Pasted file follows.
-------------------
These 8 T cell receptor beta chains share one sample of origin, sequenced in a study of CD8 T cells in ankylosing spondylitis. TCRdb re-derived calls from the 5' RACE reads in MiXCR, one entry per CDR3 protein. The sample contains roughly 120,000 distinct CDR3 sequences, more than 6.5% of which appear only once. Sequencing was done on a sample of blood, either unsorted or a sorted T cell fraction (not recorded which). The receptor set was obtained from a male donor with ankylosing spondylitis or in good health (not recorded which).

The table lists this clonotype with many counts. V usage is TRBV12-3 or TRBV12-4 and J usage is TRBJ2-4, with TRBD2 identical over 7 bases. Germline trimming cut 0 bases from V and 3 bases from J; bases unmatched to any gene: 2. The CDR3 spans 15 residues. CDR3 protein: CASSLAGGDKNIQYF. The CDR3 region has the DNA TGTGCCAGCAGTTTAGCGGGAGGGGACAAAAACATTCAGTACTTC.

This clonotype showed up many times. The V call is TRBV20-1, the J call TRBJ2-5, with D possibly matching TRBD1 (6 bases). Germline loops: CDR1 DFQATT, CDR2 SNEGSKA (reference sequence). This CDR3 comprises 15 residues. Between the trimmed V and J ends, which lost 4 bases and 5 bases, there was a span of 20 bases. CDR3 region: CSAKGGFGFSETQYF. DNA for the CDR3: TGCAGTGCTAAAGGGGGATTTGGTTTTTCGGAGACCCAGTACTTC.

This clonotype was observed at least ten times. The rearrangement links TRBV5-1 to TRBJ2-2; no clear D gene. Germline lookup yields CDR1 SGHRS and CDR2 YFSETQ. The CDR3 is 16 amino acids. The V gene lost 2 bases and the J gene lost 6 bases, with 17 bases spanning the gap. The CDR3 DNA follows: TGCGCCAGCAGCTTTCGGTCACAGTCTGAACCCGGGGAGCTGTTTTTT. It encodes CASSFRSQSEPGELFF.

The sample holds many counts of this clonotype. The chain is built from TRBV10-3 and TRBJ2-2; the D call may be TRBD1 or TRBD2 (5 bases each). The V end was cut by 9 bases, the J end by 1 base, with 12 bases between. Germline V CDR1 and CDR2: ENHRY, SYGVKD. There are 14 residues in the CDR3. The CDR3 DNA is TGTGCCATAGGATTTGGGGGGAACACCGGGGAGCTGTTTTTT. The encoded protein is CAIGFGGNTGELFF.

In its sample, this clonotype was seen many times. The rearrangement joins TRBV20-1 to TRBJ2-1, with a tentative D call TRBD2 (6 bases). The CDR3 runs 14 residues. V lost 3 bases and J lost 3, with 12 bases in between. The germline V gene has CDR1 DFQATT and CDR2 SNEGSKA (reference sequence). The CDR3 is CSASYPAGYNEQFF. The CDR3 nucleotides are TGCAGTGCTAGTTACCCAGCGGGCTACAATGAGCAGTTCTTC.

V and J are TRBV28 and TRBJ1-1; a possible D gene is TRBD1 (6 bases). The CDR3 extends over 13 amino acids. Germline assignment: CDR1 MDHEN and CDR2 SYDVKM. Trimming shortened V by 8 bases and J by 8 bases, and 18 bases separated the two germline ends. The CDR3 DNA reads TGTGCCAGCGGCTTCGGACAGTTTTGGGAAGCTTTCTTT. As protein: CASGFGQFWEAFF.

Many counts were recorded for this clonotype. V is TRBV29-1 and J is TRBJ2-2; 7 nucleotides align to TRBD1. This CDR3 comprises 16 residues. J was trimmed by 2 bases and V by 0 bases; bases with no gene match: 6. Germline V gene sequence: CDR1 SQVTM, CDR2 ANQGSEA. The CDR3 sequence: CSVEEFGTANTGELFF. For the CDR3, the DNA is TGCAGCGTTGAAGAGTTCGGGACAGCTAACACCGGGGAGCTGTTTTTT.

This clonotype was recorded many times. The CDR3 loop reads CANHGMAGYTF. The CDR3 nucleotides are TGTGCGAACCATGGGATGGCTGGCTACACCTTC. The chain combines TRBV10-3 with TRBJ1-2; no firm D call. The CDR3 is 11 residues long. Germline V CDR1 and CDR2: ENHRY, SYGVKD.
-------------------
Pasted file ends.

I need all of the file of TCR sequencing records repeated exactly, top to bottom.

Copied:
These 8 T cell receptor beta chains share one sample of origin, sequenced in a study of CD8 T cells in ankylosing spondylitis. TCRdb re-derived calls from the 5' RACE reads in MiXCR, one entry per CDR3 protein. The sample contains roughly 120,000 distinct CDR3 sequences, more than 6.5% of which appear only once. Sequencing was done on a sample of blood, either unsorted or a sorted T cell fraction (not recorded which). The receptor set was obtained from a male donor with ankylosing spondylitis or in good health (not recorded which).

The table lists this clonotype with many counts. V usage is TRBV12-3 or TRBV12-4 and J usage is TRBJ2-4, with TRBD2 identical over 7 bases. Germline trimming cut 0 bases from V and 3 bases from J; bases unmatched to any gene: 2. The CDR3 spans 15 residues. CDR3 protein: CASSLAGGDKNIQYF. The CDR3 region has the DNA TGTGCCAGCAGTTTAGCGGGAGGGGACAAAAACATTCAGTACTTC.

This clonotype showed up many times. The V call is TRBV20-1, the J call TRBJ2-5, with D possibly matching TRBD1 (6 bases). Germline loops: CDR1 DFQATT, CDR2 SNEGSKA (reference sequence). This CDR3 comprises 15 residues. Between the trimmed V and J ends, which lost 4 bases and 5 bases, there was a span of 20 bases. CDR3 region: CSAKGGFGFSETQYF. DNA for the CDR3: TGCAGTGCTAAAGGGGGATTTGGTTTTTCGGAGACCCAGTACTTC.

This clonotype was observed at least ten times. The rearrangement links TRBV5-1 to TRBJ2-2; no clear D gene. Germline lookup yields CDR1 SGHRS and CDR2 YFSETQ. The CDR3 is 16 amino acids. The V gene lost 2 bases and the J gene lost 6 bases, with 17 bases spanning the gap. The CDR3 DNA follows: TGCGCCAGCAGCTTTCGGTCACAGTCTGAACCCGGGGAGCTGTTTTTT. It encodes CASSFRSQSEPGELFF.

The sample holds many counts of this clonotype. The chain is built from TRBV10-3 and TRBJ2-2; the D call may be TRBD1 or TRBD2 (5 bases each). The V end was cut by 9 bases, the J end by 1 base, with 12 bases between. Germline V CDR1 and CDR2: ENHRY, SYGVKD. There are 14 residues in the CDR3. The CDR3 DNA is TGTGCCATAGGATTTGGGGGGAACACCGGGGAGCTGTTTTTT. The encoded protein is CAIGFGGNTGELFF.

In its sample, this clonotype was seen many times. The rearrangement joins TRBV20-1 to TRBJ2-1, with a tentative D call TRBD2 (6 bases). The CDR3 runs 14 residues. V lost 3 bases and J lost 3, with 12 bases in between. The germline V gene has CDR1 DFQATT and CDR2 SNEGSKA (reference sequence). The CDR3 is CSASYPAGYNEQFF. The CDR3 nucleotides are TGCAGTGCTAGTTACCCAGCGGGCTACAATGAGCAGTTCTTC.

V and J are TRBV28 and TRBJ1-1; a possible D gene is TRBD1 (6 bases). The CDR3 extends over 13 amino acids. Germline assignment: CDR1 MDHEN and CDR2 SYDVKM. Trimming shortened V by 8 bases and J by 8 bases, and 18 bases separated the two germline ends. The CDR3 DNA reads TGTGCCAGCGGCTTCGGACAGTTTTGGGAAGCTTTCTTT. As protein: CASGFGQFWEAFF.

Many counts were recorded for this clonotype. V is TRBV29-1 and J is TRBJ2-2; 7 nucleotides align to TRBD1. This CDR3 comprises 16 residues. J was trimmed by 2 bases and V by 0 bases; bases with no gene match: 6. Germline V gene sequence: CDR1 SQVTM, CDR2 ANQGSEA. The CDR3 sequence: CSVEEFGTANTGELFF. For the CDR3, the DNA is TGCAGCGTTGAAGAGTTCGGGACAGCTAACACCGGGGAGCTGTTTTTT.

This clonotype was recorded many times. The CDR3 loop reads CANHGMAGYTF. The CDR3 nucleotides are TGTGCGAACCATGGGATGGCTGGCTACACCTTC. The chain combines TRBV10-3 with TRBJ1-2; no firm D call. The CDR3 is 11 residues long. Germline V CDR1 and CDR2: ENHRY, SYGVKD.